Soil fertility changes following conversion of grassland to oil palm

Nelson, P.N., Banabas, M., Nake, S., Goodrick, I., Webb, M.J., and Gabriel, E. (2014) Soil fertility changes following conversion of grassland to oil palm. Soil Research, 52 (7). pp. 698-705.

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View at Publisher Website: http://dx.doi.org/10.1071/SR14049
 
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Abstract

Impacts of palm oil industry expansion on biodiversity and greenhouse gas emissions might be mitigated if future plantings replace grassland rather than forest. However, the trajectory of soil fertility following planting of oil palm on grasslands is unknown. We assessed the changes in fertility of sandy volcanic ash soils (0–0.15 m depth) in the first 25 years following conversion of grassland to oil palm in smallholder blocks in Papua New Guinea, using a paired-site approach (nine sites). There were significant decreases in soil pH (from pH 6.1 to 5.7) and exchangeable magnesium (Mg) content following conversion to oil palm but no significant change in soil carbon (C) contents. Analyses to 1.5 m depth at three sites indicated little change in soil properties below 0.5 m. There was considerable variability between sites, despite them being in a similar landscape and having similar profile morphology. Soil Colwell phosphorus (P) and exchangeable potassium (K) contents decreased under oil palm at sites with initially high contents of C, nitrogen, Colwell P and exchangeable cations. We also assessed differences in soil fertility between soil under oil palm (established after clearing forest) and adjacent forest at two sites. At those sites, there was significantly lower soil bulk density, cation exchange capacity and exchangeable calcium, Mg and K under oil palm, but the differences may have been due to less clayey texture at the oil palm sites than the forest sites. Cultivation of oil palm maintained soil structure and fertility in the desirable range, indicating that it is a sustainable endeavour in this environment.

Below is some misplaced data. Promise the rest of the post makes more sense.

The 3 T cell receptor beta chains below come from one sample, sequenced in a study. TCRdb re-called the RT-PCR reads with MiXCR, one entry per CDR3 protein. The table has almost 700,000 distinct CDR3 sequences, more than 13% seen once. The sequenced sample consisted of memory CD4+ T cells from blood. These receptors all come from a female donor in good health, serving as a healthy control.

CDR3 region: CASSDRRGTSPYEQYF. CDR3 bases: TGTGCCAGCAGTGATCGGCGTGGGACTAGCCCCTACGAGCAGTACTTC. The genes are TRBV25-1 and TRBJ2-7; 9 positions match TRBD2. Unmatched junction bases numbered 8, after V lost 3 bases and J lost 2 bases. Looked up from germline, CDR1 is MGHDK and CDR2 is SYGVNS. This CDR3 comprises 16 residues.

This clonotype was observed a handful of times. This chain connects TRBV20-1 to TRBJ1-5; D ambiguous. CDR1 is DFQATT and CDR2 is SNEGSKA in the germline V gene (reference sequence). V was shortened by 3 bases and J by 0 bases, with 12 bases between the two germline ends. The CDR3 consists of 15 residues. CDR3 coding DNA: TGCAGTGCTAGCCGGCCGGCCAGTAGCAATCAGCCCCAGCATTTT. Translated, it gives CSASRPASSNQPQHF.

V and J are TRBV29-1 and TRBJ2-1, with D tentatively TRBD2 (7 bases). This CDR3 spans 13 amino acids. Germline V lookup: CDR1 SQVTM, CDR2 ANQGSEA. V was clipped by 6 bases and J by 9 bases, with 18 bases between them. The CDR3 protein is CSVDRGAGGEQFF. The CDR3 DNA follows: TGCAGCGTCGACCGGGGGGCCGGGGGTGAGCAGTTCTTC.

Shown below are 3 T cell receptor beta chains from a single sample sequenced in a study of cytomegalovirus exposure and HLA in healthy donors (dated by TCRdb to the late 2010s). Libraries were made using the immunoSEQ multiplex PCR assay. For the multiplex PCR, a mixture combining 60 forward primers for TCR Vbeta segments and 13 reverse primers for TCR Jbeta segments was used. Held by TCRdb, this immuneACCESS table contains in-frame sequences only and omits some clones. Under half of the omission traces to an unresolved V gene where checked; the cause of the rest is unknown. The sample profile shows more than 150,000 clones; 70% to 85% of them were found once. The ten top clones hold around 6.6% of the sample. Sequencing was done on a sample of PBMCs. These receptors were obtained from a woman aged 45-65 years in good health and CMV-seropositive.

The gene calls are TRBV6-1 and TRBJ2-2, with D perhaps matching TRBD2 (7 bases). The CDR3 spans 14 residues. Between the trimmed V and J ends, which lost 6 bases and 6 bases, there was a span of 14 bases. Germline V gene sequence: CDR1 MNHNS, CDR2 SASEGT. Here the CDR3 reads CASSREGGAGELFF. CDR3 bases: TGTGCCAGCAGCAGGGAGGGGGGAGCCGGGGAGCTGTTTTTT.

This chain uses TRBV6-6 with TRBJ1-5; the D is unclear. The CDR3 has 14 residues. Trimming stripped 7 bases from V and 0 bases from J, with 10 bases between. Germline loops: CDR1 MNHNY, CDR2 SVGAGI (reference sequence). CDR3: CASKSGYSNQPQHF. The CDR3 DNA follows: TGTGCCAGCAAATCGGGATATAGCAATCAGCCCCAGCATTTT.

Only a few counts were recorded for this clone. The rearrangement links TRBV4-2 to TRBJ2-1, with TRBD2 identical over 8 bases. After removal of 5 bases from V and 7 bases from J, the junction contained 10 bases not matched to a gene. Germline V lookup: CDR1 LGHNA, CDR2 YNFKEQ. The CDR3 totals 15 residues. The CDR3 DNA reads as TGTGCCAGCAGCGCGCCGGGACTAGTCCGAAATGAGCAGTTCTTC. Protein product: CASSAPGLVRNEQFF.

Item ID: 34192
Item Type: Article (Research - C1)
ISSN: 1838-6768
Keywords: soil acidification, sustainability, soil degradation, land use effects on soil, Papua New Guinea, exchangeable cations
Funders: Australian Centre for International Agricultural Research (ACIAR)
Projects and Grants: ACIAR SMCN-2009-013
Date Deposited: 24 Jul 2014 01:49
FoR Codes: 05 ENVIRONMENTAL SCIENCES > 0503 Soil Sciences > 050304 Soil Chemistry (excl Carbon Sequestration Science) @ 50%
07 AGRICULTURAL AND VETERINARY SCIENCES > 0701 Agriculture, Land and Farm Management > 070101 Agricultural Land Management @ 50%
SEO Codes: 82 PLANT PRODUCTION AND PLANT PRIMARY PRODUCTS > 8203 Industrial Crops > 820399 Industrial Crops not elsewhere classified @ 50%
96 ENVIRONMENT > 9614 Soils > 961402 Farmland, Arable Cropland and Permanent Cropland Soils @ 50%
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